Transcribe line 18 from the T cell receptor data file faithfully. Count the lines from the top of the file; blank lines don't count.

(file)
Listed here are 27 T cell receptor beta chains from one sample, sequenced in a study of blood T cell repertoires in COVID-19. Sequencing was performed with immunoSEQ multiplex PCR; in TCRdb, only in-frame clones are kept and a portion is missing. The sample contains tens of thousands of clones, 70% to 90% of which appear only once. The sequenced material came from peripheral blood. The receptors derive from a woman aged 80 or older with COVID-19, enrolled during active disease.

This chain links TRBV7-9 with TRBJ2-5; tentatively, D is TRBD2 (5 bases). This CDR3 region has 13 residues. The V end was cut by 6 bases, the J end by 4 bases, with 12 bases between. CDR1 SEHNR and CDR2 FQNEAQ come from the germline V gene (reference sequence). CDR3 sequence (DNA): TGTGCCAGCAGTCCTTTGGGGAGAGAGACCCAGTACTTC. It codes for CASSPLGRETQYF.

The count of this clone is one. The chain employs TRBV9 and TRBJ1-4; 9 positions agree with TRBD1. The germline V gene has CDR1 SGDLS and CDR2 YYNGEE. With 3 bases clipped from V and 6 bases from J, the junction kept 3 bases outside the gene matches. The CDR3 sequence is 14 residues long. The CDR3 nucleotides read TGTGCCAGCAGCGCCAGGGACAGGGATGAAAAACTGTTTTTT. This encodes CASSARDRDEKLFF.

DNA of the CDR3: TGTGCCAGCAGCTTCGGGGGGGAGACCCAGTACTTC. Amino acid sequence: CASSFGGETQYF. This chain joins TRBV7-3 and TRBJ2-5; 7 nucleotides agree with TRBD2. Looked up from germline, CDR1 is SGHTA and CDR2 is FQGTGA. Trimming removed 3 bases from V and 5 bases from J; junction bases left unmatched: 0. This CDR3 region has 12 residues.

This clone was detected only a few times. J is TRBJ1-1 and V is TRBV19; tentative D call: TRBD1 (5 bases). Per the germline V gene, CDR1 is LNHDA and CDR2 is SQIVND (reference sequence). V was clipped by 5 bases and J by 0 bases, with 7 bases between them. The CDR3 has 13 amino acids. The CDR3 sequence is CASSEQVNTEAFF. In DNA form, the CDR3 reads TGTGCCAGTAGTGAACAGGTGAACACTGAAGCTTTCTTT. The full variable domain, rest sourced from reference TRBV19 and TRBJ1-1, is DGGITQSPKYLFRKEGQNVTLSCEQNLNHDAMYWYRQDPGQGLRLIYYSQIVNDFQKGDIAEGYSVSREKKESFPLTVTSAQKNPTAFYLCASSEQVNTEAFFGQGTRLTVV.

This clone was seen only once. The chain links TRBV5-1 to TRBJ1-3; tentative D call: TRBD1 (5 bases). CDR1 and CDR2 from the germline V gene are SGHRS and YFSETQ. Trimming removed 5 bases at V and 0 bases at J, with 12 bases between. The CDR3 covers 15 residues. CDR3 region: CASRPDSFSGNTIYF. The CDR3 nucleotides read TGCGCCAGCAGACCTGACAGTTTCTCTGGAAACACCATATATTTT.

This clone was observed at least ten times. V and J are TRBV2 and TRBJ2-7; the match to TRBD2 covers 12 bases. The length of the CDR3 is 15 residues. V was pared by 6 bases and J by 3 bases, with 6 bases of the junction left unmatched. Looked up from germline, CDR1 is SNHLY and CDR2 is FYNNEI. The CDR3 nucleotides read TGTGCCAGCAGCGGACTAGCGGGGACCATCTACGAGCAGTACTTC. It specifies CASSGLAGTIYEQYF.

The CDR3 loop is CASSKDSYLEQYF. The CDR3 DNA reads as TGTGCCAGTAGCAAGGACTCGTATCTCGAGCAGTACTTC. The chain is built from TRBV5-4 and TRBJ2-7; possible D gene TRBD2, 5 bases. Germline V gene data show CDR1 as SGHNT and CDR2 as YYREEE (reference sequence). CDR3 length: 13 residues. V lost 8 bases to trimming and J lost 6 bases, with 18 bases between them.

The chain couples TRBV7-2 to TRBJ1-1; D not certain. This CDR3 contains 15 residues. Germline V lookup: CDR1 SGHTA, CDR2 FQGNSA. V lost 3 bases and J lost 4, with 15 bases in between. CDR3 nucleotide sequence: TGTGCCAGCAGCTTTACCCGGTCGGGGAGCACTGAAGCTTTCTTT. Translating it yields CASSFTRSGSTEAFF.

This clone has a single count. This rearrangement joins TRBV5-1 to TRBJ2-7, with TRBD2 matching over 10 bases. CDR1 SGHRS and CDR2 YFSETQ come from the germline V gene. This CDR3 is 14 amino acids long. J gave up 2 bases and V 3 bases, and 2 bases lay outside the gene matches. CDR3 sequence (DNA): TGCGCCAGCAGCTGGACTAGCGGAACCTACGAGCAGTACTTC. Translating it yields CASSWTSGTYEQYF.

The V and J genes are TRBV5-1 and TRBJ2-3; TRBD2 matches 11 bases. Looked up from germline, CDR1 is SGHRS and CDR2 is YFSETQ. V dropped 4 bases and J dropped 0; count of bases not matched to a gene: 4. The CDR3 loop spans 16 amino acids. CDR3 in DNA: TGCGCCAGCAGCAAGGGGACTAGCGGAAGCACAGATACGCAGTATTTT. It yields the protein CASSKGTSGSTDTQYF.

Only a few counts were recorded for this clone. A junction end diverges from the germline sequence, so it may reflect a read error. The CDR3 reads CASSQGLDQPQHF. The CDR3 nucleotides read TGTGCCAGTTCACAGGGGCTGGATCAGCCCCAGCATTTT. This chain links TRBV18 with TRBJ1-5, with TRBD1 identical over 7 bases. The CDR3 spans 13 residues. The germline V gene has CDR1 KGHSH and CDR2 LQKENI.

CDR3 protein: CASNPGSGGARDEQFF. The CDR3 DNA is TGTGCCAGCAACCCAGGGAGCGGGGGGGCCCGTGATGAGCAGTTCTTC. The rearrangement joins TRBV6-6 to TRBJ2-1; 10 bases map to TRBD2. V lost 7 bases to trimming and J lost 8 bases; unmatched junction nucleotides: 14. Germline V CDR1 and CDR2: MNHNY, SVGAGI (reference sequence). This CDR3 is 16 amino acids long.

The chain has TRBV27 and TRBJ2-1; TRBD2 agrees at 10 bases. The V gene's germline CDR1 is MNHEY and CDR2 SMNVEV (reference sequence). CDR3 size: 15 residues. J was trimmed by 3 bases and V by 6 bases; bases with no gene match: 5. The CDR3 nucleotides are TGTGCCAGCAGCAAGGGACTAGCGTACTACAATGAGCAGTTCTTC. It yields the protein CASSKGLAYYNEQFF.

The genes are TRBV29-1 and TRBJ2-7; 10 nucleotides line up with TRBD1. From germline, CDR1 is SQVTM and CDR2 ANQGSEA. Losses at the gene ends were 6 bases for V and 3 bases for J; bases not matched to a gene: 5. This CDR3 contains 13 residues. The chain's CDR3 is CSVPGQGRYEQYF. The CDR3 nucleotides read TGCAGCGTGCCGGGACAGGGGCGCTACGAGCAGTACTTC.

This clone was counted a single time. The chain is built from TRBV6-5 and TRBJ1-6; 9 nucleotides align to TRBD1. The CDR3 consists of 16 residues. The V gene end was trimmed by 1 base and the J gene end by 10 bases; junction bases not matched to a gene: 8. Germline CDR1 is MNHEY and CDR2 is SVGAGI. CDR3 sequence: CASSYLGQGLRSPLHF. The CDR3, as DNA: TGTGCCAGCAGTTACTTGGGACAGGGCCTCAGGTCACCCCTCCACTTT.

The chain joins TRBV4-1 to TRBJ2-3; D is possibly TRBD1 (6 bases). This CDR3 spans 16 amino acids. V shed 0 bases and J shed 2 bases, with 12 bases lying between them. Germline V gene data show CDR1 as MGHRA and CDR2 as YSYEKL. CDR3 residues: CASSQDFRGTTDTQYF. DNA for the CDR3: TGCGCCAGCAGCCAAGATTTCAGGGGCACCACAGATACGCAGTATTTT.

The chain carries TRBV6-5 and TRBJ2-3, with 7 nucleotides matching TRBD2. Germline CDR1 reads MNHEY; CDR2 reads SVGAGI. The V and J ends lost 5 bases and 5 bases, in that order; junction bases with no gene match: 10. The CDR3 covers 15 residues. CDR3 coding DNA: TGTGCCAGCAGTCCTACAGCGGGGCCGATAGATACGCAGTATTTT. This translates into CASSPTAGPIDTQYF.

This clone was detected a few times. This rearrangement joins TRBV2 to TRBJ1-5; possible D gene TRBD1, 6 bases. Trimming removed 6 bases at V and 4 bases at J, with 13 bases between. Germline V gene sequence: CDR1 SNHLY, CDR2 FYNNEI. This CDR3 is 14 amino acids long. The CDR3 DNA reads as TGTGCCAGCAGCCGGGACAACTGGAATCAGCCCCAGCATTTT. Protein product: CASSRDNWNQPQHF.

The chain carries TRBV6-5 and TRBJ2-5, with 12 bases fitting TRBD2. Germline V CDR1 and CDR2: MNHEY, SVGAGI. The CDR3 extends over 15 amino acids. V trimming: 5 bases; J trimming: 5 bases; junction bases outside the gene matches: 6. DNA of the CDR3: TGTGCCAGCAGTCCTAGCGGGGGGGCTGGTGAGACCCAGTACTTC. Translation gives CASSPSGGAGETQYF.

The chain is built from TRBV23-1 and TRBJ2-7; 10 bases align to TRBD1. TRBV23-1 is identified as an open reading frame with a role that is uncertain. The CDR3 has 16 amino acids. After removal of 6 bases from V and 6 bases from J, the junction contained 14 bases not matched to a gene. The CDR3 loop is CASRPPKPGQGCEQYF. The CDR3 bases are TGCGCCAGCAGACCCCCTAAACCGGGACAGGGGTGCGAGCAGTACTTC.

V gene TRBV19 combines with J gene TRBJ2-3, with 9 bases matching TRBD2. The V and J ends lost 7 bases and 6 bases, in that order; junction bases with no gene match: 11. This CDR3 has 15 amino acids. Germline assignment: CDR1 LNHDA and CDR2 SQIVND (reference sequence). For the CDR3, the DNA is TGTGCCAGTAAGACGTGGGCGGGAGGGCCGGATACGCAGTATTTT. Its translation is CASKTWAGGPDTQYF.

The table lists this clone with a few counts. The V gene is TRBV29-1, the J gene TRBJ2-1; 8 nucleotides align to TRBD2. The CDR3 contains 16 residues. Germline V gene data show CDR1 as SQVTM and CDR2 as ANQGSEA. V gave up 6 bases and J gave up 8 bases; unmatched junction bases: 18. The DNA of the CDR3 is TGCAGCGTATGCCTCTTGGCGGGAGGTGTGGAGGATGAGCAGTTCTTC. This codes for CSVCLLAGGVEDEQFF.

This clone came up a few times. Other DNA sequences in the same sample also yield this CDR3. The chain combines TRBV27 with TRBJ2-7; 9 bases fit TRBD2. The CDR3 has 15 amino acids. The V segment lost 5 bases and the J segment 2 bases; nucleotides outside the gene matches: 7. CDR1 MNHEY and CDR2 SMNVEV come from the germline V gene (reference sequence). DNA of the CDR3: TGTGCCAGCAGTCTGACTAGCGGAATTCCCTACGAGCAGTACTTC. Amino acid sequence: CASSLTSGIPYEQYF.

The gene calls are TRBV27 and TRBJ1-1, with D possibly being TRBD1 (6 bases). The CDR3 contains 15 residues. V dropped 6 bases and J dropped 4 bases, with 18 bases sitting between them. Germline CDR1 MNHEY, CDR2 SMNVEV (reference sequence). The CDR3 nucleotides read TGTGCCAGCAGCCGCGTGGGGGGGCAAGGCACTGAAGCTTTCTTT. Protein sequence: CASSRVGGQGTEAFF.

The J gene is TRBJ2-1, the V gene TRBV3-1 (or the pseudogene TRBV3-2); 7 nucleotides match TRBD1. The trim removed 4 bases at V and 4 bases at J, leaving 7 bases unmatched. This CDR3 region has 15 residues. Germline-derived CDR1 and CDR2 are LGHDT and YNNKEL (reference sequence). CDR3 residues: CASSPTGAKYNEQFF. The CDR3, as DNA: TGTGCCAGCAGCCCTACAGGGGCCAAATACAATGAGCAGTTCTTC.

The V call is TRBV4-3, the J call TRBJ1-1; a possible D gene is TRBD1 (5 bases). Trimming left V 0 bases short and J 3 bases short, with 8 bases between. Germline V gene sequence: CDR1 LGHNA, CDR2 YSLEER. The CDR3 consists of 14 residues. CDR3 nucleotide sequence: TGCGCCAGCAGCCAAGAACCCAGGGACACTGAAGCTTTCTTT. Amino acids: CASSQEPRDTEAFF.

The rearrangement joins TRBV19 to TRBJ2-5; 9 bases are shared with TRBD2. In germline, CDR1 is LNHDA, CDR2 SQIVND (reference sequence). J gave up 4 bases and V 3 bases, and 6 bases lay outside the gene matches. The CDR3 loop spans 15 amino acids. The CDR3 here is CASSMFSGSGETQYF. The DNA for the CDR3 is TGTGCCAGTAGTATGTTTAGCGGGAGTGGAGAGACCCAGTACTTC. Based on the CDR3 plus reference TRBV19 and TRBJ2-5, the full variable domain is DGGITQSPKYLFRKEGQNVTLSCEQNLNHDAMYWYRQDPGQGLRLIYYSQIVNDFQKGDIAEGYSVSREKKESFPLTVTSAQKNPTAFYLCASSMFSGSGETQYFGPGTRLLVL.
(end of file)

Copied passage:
The chain carries TRBV6-5 and TRBJ2-3, with 7 nucleotides matching TRBD2. Germline CDR1 reads MNHEY; CDR2 reads SVGAGI. The V and J ends lost 5 bases and 5 bases, in that order; junction bases with no gene match: 10. The CDR3 covers 15 residues. CDR3 coding DNA: TGTGCCAGCAGTCCTACAGCGGGGCCGATAGATACGCAGTATTTT. This translates into CASSPTAGPIDTQYF.